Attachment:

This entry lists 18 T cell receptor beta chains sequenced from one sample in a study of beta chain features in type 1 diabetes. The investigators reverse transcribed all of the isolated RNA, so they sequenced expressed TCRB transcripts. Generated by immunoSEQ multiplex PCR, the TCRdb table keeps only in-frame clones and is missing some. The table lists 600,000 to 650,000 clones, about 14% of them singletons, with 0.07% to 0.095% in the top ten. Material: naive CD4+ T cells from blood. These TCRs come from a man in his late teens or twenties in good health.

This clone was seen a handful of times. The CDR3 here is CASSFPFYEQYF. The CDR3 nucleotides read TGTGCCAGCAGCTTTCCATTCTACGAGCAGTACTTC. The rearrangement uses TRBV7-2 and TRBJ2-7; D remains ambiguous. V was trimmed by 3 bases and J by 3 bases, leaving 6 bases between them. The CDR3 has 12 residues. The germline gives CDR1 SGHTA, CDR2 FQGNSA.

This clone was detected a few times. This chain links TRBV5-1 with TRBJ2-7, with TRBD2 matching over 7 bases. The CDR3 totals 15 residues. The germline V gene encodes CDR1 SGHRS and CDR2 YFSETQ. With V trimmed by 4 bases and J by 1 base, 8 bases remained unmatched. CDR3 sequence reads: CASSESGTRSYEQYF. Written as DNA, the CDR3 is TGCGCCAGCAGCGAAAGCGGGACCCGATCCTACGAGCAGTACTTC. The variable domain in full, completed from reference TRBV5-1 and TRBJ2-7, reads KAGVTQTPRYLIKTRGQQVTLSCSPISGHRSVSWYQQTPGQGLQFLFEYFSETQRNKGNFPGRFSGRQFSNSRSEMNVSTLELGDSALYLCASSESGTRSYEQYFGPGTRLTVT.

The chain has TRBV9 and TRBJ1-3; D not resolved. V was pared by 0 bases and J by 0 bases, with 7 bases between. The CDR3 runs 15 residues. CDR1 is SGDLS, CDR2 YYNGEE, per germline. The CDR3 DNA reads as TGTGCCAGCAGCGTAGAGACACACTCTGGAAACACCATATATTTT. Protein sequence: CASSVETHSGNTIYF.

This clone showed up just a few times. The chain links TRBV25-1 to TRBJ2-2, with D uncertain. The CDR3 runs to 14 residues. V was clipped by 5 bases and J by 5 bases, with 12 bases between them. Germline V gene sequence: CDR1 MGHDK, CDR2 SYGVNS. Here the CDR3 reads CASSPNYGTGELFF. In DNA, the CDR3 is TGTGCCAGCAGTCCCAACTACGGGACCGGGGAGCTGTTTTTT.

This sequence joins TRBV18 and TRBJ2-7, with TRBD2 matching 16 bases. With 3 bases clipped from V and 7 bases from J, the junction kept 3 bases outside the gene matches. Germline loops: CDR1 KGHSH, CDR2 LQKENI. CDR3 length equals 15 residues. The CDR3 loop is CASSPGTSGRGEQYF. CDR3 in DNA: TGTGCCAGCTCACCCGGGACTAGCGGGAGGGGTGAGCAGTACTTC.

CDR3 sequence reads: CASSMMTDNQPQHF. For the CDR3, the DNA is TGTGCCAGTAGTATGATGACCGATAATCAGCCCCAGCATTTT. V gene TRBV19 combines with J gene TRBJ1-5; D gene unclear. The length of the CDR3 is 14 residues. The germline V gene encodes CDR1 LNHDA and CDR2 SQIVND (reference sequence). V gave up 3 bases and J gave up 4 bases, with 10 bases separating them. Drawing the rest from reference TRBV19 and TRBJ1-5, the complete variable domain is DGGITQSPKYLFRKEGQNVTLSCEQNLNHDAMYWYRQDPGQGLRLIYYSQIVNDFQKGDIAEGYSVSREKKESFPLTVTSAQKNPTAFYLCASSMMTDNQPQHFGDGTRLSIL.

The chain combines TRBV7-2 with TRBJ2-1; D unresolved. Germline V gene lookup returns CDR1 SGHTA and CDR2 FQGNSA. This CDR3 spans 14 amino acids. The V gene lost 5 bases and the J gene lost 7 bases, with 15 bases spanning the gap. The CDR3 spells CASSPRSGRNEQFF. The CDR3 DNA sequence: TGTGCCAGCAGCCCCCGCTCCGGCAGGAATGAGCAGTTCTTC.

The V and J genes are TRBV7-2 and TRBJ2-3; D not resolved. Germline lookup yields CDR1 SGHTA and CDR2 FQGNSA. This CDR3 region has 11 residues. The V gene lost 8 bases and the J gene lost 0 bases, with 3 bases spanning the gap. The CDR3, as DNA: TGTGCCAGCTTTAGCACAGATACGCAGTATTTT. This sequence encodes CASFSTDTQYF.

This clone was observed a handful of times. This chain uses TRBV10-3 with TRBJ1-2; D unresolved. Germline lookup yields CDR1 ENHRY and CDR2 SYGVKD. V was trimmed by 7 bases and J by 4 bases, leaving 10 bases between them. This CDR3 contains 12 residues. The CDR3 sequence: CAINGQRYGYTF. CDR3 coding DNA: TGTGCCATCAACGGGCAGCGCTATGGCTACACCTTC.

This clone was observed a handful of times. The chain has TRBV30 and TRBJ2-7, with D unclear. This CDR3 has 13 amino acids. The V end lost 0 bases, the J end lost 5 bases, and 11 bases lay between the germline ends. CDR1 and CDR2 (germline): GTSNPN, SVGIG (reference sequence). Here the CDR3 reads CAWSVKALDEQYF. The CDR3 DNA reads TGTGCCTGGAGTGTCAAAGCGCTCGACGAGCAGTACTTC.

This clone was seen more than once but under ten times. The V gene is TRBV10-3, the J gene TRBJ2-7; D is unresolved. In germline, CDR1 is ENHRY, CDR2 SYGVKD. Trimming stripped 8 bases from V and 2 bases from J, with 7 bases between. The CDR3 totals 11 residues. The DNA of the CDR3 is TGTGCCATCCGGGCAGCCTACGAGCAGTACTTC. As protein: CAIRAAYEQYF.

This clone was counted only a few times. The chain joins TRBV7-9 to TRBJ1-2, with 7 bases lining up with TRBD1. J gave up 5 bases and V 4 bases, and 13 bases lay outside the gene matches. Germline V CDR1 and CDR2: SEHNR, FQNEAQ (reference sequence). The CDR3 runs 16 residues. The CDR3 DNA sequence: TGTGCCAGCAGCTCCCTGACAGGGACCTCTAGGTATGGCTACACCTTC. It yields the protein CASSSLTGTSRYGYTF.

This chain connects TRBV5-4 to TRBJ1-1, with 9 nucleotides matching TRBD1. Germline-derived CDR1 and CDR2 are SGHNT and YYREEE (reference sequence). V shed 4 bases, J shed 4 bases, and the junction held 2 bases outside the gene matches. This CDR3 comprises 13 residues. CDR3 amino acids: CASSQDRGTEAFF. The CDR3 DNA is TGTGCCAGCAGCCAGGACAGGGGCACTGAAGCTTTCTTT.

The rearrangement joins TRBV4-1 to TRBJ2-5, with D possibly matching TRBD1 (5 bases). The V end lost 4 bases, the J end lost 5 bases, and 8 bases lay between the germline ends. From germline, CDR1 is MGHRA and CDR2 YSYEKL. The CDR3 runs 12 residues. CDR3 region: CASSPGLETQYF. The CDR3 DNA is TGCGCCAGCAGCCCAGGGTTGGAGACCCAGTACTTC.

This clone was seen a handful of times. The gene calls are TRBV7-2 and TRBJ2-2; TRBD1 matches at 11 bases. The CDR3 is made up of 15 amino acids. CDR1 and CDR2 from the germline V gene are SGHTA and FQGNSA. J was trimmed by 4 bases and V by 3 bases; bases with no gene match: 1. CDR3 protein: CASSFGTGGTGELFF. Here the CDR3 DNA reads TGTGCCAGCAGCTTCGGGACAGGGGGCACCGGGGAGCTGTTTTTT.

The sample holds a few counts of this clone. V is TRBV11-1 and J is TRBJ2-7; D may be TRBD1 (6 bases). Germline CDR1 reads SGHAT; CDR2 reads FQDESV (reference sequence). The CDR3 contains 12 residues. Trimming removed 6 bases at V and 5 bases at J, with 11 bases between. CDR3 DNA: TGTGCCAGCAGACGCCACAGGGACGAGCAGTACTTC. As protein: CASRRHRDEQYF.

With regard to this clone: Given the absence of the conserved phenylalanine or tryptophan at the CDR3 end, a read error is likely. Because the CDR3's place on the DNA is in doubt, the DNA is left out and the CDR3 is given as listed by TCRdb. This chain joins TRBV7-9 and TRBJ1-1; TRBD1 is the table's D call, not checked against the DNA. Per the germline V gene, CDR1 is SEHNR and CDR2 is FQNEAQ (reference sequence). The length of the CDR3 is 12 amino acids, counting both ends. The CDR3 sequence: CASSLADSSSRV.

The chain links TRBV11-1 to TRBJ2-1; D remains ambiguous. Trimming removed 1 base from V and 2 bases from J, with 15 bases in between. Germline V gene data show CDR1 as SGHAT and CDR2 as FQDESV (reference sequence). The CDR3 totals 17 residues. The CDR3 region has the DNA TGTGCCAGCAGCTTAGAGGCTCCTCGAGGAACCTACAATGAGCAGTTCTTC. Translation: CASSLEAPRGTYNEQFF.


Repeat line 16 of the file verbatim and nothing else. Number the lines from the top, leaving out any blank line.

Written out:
This clone was seen a handful of times. The gene calls are TRBV7-2 and TRBJ2-2; TRBD1 matches at 11 bases. The CDR3 is made up of 15 amino acids. CDR1 and CDR2 from the germline V gene are SGHTA and FQGNSA. J was trimmed by 4 bases and V by 3 bases; bases with no gene match: 1. CDR3 protein: CASSFGTGGTGELFF. Here the CDR3 DNA reads TGTGCCAGCAGCTTCGGGACAGGGGGCACCGGGGAGCTGTTTTTT.